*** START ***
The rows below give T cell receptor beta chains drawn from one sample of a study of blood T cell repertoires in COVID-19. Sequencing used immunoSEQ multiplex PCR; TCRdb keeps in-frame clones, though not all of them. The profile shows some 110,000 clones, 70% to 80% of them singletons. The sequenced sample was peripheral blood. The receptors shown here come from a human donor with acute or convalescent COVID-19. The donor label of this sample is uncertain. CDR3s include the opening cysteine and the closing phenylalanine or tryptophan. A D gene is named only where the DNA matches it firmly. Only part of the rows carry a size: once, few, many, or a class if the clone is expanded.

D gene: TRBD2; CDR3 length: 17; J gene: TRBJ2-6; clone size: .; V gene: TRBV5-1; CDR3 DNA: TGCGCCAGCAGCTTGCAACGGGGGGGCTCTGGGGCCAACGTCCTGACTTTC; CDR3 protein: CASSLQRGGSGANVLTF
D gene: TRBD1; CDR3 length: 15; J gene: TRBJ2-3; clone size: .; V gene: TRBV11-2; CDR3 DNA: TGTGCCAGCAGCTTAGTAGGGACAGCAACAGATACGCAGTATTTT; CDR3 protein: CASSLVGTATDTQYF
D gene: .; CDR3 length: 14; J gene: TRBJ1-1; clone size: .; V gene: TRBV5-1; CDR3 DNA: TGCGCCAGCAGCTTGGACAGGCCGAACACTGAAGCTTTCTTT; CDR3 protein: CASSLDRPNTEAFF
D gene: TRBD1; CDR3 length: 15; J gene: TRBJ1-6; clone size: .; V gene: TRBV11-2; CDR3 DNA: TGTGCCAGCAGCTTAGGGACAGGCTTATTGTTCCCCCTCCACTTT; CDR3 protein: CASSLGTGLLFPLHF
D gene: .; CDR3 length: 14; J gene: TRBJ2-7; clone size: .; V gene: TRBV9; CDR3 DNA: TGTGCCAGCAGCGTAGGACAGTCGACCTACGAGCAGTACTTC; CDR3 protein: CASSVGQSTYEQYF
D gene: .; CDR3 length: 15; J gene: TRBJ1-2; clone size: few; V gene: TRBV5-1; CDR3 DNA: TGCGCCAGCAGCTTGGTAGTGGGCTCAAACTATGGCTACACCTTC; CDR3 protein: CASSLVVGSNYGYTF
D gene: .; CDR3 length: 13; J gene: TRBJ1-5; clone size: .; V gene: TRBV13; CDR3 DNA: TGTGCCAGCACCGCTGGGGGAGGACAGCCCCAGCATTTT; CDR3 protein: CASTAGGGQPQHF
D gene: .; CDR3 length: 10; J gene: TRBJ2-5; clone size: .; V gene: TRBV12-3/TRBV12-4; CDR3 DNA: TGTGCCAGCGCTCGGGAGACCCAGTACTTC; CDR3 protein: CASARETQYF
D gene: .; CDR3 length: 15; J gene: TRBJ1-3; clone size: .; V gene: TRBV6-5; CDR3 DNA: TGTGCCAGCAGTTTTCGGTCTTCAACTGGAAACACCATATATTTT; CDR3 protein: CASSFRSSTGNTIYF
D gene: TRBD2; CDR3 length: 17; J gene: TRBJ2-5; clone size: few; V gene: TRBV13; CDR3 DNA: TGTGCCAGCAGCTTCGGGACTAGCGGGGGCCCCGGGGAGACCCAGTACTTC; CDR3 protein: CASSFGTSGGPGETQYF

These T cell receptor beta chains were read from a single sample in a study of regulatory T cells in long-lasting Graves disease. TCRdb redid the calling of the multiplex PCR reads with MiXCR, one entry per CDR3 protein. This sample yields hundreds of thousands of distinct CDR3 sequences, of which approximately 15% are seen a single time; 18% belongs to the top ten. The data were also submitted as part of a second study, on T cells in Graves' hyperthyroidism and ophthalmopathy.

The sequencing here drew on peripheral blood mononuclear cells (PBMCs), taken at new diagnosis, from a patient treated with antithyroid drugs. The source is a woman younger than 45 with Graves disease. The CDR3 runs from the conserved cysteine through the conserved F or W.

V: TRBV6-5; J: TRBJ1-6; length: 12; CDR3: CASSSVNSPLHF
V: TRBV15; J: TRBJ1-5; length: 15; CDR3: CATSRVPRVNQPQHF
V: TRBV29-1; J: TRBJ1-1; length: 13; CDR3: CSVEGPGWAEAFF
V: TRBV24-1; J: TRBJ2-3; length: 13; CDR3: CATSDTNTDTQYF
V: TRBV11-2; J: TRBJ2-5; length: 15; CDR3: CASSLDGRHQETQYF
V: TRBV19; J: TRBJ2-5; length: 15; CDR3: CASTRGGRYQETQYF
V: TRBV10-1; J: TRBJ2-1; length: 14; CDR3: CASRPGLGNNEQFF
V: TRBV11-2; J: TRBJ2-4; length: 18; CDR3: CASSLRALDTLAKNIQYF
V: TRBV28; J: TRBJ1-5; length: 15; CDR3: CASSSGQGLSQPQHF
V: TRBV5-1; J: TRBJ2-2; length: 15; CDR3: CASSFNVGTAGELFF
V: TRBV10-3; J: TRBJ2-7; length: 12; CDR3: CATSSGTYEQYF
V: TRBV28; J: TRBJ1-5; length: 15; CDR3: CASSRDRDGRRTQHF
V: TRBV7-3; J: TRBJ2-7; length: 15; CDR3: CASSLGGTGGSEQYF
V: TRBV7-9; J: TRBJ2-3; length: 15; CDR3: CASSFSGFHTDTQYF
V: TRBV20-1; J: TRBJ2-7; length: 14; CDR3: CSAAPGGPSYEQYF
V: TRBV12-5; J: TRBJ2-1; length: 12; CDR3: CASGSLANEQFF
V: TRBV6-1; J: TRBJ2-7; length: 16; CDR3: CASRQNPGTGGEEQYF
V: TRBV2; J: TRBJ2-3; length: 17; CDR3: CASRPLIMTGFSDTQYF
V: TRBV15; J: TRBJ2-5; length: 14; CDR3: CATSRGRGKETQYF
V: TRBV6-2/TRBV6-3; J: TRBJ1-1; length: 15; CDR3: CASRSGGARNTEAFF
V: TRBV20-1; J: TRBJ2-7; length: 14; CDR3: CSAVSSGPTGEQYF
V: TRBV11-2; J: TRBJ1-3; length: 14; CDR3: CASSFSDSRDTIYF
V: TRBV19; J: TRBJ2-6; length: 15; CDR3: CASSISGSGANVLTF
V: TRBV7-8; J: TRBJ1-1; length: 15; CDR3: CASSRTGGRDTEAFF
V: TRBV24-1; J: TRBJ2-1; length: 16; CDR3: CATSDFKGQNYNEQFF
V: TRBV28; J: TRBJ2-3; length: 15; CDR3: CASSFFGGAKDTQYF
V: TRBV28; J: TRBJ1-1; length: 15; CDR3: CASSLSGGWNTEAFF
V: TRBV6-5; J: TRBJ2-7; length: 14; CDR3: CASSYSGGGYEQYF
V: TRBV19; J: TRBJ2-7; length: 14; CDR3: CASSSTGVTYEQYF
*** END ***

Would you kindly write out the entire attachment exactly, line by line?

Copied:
The rows below give T cell receptor beta chains drawn from one sample of a study of blood T cell repertoires in COVID-19. Sequencing used immunoSEQ multiplex PCR; TCRdb keeps in-frame clones, though not all of them. The profile shows some 110,000 clones, 70% to 80% of them singletons. The sequenced sample was peripheral blood. The receptors shown here come from a human donor with acute or convalescent COVID-19. The donor label of this sample is uncertain. CDR3s include the opening cysteine and the closing phenylalanine or tryptophan. A D gene is named only where the DNA matches it firmly. Only part of the rows carry a size: once, few, many, or a class if the clone is expanded.

D gene: TRBD2; CDR3 length: 17; J gene: TRBJ2-6; clone size: .; V gene: TRBV5-1; CDR3 DNA: TGCGCCAGCAGCTTGCAACGGGGGGGCTCTGGGGCCAACGTCCTGACTTTC; CDR3 protein: CASSLQRGGSGANVLTF
D gene: TRBD1; CDR3 length: 15; J gene: TRBJ2-3; clone size: .; V gene: TRBV11-2; CDR3 DNA: TGTGCCAGCAGCTTAGTAGGGACAGCAACAGATACGCAGTATTTT; CDR3 protein: CASSLVGTATDTQYF
D gene: .; CDR3 length: 14; J gene: TRBJ1-1; clone size: .; V gene: TRBV5-1; CDR3 DNA: TGCGCCAGCAGCTTGGACAGGCCGAACACTGAAGCTTTCTTT; CDR3 protein: CASSLDRPNTEAFF
D gene: TRBD1; CDR3 length: 15; J gene: TRBJ1-6; clone size: .; V gene: TRBV11-2; CDR3 DNA: TGTGCCAGCAGCTTAGGGACAGGCTTATTGTTCCCCCTCCACTTT; CDR3 protein: CASSLGTGLLFPLHF
D gene: .; CDR3 length: 14; J gene: TRBJ2-7; clone size: .; V gene: TRBV9; CDR3 DNA: TGTGCCAGCAGCGTAGGACAGTCGACCTACGAGCAGTACTTC; CDR3 protein: CASSVGQSTYEQYF
D gene: .; CDR3 length: 15; J gene: TRBJ1-2; clone size: few; V gene: TRBV5-1; CDR3 DNA: TGCGCCAGCAGCTTGGTAGTGGGCTCAAACTATGGCTACACCTTC; CDR3 protein: CASSLVVGSNYGYTF
D gene: .; CDR3 length: 13; J gene: TRBJ1-5; clone size: .; V gene: TRBV13; CDR3 DNA: TGTGCCAGCACCGCTGGGGGAGGACAGCCCCAGCATTTT; CDR3 protein: CASTAGGGQPQHF
D gene: .; CDR3 length: 10; J gene: TRBJ2-5; clone size: .; V gene: TRBV12-3/TRBV12-4; CDR3 DNA: TGTGCCAGCGCTCGGGAGACCCAGTACTTC; CDR3 protein: CASARETQYF
D gene: .; CDR3 length: 15; J gene: TRBJ1-3; clone size: .; V gene: TRBV6-5; CDR3 DNA: TGTGCCAGCAGTTTTCGGTCTTCAACTGGAAACACCATATATTTT; CDR3 protein: CASSFRSSTGNTIYF
D gene: TRBD2; CDR3 length: 17; J gene: TRBJ2-5; clone size: few; V gene: TRBV13; CDR3 DNA: TGTGCCAGCAGCTTCGGGACTAGCGGGGGCCCCGGGGAGACCCAGTACTTC; CDR3 protein: CASSFGTSGGPGETQYF

These T cell receptor beta chains were read from a single sample in a study of regulatory T cells in long-lasting Graves disease. TCRdb redid the calling of the multiplex PCR reads with MiXCR, one entry per CDR3 protein. This sample yields hundreds of thousands of distinct CDR3 sequences, of which approximately 15% are seen a single time; 18% belongs to the top ten. The data were also submitted as part of a second study, on T cells in Graves' hyperthyroidism and ophthalmopathy.

The sequencing here drew on peripheral blood mononuclear cells (PBMCs), taken at new diagnosis, from a patient treated with antithyroid drugs. The source is a woman younger than 45 with Graves disease. The CDR3 runs from the conserved cysteine through the conserved F or W.

V: TRBV6-5; J: TRBJ1-6; length: 12; CDR3: CASSSVNSPLHF
V: TRBV15; J: TRBJ1-5; length: 15; CDR3: CATSRVPRVNQPQHF
V: TRBV29-1; J: TRBJ1-1; length: 13; CDR3: CSVEGPGWAEAFF
V: TRBV24-1; J: TRBJ2-3; length: 13; CDR3: CATSDTNTDTQYF
V: TRBV11-2; J: TRBJ2-5; length: 15; CDR3: CASSLDGRHQETQYF
V: TRBV19; J: TRBJ2-5; length: 15; CDR3: CASTRGGRYQETQYF
V: TRBV10-1; J: TRBJ2-1; length: 14; CDR3: CASRPGLGNNEQFF
V: TRBV11-2; J: TRBJ2-4; length: 18; CDR3: CASSLRALDTLAKNIQYF
V: TRBV28; J: TRBJ1-5; length: 15; CDR3: CASSSGQGLSQPQHF
V: TRBV5-1; J: TRBJ2-2; length: 15; CDR3: CASSFNVGTAGELFF
V: TRBV10-3; J: TRBJ2-7; length: 12; CDR3: CATSSGTYEQYF
V: TRBV28; J: TRBJ1-5; length: 15; CDR3: CASSRDRDGRRTQHF
V: TRBV7-3; J: TRBJ2-7; length: 15; CDR3: CASSLGGTGGSEQYF
V: TRBV7-9; J: TRBJ2-3; length: 15; CDR3: CASSFSGFHTDTQYF
V: TRBV20-1; J: TRBJ2-7; length: 14; CDR3: CSAAPGGPSYEQYF
V: TRBV12-5; J: TRBJ2-1; length: 12; CDR3: CASGSLANEQFF
V: TRBV6-1; J: TRBJ2-7; length: 16; CDR3: CASRQNPGTGGEEQYF
V: TRBV2; J: TRBJ2-3; length: 17; CDR3: CASRPLIMTGFSDTQYF
V: TRBV15; J: TRBJ2-5; length: 14; CDR3: CATSRGRGKETQYF
V: TRBV6-2/TRBV6-3; J: TRBJ1-1; length: 15; CDR3: CASRSGGARNTEAFF
V: TRBV20-1; J: TRBJ2-7; length: 14; CDR3: CSAVSSGPTGEQYF
V: TRBV11-2; J: TRBJ1-3; length: 14; CDR3: CASSFSDSRDTIYF
V: TRBV19; J: TRBJ2-6; length: 15; CDR3: CASSISGSGANVLTF
V: TRBV7-8; J: TRBJ1-1; length: 15; CDR3: CASSRTGGRDTEAFF
V: TRBV24-1; J: TRBJ2-1; length: 16; CDR3: CATSDFKGQNYNEQFF
V: TRBV28; J: TRBJ2-3; length: 15; CDR3: CASSFFGGAKDTQYF
V: TRBV28; J: TRBJ1-1; length: 15; CDR3: CASSLSGGWNTEAFF
V: TRBV6-5; J: TRBJ2-7; length: 14; CDR3: CASSYSGGGYEQYF
V: TRBV19; J: TRBJ2-7; length: 14; CDR3: CASSSTGVTYEQYF